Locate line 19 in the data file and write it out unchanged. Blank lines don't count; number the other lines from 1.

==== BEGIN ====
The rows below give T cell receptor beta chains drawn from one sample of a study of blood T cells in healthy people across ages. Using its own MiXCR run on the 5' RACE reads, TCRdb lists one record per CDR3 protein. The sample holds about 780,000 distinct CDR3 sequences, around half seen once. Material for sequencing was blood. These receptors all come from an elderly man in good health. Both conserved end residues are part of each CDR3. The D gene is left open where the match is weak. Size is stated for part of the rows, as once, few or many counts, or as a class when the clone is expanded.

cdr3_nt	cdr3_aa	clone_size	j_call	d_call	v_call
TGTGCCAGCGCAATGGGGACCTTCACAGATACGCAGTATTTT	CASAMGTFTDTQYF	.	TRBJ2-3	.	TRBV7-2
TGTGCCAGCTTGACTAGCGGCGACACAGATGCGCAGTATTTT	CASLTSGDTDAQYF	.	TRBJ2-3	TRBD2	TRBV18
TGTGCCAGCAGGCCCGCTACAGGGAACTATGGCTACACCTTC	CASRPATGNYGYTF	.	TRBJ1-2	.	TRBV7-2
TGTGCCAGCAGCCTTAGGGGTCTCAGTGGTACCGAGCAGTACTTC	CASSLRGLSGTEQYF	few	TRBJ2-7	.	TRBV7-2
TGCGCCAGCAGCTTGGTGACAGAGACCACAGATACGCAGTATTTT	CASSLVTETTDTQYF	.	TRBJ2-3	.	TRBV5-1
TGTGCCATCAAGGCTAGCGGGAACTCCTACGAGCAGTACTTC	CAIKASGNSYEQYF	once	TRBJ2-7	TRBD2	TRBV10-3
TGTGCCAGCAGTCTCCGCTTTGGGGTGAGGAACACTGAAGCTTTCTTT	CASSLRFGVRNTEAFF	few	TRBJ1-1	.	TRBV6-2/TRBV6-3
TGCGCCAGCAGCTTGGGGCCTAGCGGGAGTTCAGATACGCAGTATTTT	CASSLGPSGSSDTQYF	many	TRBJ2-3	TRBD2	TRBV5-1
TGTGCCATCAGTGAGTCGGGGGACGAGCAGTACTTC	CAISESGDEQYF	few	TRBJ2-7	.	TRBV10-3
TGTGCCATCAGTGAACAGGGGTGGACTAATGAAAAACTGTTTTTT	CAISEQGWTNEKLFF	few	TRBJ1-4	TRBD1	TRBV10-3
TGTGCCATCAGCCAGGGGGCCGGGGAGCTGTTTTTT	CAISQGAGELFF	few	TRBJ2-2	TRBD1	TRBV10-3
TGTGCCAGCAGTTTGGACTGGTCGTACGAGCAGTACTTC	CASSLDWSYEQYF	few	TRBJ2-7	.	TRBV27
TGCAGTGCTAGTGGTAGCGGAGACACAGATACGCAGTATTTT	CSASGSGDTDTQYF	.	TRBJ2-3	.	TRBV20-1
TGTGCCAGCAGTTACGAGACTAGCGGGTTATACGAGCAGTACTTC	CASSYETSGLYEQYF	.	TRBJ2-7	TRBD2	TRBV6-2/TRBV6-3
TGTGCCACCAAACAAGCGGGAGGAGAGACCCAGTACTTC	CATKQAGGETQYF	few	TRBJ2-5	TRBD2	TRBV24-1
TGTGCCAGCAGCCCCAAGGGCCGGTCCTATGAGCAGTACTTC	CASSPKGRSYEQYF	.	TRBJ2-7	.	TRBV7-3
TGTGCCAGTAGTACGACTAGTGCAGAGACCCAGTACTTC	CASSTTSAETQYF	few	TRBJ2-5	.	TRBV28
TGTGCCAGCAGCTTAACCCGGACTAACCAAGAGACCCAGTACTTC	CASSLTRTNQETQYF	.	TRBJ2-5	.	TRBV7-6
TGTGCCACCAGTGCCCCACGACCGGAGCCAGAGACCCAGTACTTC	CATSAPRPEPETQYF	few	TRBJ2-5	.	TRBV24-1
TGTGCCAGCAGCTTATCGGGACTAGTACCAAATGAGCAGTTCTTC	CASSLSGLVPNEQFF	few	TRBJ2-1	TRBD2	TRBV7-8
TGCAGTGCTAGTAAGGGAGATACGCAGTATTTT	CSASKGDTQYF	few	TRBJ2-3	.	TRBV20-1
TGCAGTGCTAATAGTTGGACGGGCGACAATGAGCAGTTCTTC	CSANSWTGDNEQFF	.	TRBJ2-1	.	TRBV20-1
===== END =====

TGTGCCAGTAGTACGACTAGTGCAGAGACCCAGTACTTC	CASSTTSAETQYF	few	TRBJ2-5	.	TRBV28